It should be noted that whilst the Home Ownership Team are happy to offer advice and guidance, you may also need to seek independent advice from either your solicitor or local Citizens Advice Bureau.

What does it mean to be a leaseholder?

When you buy a flat, you are buying only part of a larger building. Valleys to Coast, as the owner of the block, is responsible for maintaining all shared parts and for services such as heating, lighting. This kind of ownership is called “leasehold”.

The lease is a contract and it sets out details about:

  • The meaning of various terms used in the lease.
  • Your responsibilities and rights.
  • Our responsibilities and rights.
  • Details the arrangements for service charges.
  • The lease is a legal document and can be difficult to understand. Before you bought your flat, your solicitor should have explained your lease in full so you understood both your responsibilities and our responsibilities.

    The information provided here is only a guide. It does not provide legal advice, if you are in any doubt or uncertain about your responsibilities or your rights, you should always get professional independent advice.

My Safety (Link opens in new window)

For safety information specific to leaseholders, including fire safety, visit My Safety.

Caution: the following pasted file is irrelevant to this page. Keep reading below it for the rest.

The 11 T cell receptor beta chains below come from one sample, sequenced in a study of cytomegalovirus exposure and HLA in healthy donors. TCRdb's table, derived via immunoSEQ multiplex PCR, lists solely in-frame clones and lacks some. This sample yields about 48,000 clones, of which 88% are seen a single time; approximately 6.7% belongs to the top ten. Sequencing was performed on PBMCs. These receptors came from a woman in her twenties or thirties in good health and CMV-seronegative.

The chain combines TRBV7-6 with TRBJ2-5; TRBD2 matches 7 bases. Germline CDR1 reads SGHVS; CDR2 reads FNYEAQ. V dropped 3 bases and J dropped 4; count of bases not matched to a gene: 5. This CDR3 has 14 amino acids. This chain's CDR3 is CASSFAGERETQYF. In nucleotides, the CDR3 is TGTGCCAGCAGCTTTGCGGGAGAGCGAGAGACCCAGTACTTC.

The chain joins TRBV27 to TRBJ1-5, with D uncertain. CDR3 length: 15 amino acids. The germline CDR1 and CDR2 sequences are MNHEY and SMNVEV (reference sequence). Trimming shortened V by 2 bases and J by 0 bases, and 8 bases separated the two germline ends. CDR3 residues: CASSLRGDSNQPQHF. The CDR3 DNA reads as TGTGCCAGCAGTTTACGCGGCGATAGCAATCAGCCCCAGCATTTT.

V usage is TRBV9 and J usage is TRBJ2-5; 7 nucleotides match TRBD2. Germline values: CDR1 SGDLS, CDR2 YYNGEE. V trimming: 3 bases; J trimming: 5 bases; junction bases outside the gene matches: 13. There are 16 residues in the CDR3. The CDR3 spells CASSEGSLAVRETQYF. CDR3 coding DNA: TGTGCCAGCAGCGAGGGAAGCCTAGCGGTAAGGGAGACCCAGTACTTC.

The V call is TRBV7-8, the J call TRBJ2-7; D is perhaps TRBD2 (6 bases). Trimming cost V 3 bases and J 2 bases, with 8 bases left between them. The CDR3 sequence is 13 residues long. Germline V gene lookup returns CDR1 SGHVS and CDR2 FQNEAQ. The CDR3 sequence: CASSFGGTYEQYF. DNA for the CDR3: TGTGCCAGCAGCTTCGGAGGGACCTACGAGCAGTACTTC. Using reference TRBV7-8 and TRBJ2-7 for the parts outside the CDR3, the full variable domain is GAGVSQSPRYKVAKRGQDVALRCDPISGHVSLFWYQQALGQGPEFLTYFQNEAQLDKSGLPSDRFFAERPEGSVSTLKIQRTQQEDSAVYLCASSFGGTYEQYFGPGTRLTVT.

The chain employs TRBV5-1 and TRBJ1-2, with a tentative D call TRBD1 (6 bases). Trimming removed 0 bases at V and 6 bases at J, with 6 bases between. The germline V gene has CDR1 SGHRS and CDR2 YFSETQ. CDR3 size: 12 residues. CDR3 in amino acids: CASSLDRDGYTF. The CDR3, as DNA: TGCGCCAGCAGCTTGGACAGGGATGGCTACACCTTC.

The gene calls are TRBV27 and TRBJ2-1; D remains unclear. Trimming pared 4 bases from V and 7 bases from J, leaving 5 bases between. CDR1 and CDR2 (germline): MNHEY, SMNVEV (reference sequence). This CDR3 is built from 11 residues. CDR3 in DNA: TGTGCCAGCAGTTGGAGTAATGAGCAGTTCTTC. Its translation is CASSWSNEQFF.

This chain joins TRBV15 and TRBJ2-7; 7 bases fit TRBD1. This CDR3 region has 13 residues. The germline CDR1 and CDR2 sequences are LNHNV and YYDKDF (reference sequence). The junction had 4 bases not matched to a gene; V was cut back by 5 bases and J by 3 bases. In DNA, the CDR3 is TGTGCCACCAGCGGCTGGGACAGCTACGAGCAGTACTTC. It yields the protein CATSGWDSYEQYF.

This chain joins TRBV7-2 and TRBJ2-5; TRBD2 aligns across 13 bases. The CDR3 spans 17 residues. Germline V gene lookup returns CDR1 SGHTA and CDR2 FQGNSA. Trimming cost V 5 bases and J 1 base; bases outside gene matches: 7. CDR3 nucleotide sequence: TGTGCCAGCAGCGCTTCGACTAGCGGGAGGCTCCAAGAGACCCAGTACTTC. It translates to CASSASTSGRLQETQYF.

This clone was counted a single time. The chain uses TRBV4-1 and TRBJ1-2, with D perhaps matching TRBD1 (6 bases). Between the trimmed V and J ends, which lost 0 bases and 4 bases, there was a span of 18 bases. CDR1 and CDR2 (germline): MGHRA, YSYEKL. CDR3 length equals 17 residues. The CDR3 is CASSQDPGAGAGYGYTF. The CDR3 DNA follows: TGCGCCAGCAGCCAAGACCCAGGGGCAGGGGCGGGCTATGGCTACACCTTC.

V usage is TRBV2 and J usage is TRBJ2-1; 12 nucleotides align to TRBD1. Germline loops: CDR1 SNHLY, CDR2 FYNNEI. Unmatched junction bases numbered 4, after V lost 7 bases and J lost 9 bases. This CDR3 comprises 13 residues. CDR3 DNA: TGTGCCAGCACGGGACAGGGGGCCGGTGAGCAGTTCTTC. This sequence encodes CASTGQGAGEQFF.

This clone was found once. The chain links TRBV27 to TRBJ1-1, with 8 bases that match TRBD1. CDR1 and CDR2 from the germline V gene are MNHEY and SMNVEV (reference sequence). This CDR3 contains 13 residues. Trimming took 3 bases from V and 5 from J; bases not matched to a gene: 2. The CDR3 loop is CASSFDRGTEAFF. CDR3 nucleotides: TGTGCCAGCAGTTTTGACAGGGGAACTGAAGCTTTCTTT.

My Legals (Link opens in new window)

For more information around leaseholders and the law, read our My Legals guide.

Meet the team (Link opens in new window)

If you have a question that can’t be answered by any of the information on our website, please get in touch with one of our experienced Home Ownership partners.

Latest updates

  • Leaseholders Update: Long-term services agreement

    During 2023, we intend to enter into a long-term agreement with service providers under a long-term contract. A qualifying long-term agreement is a contract entered into by the landlord for a period of more than 12 months. Once an agreement is in place, if any repairs or works are required to your block that falls […]

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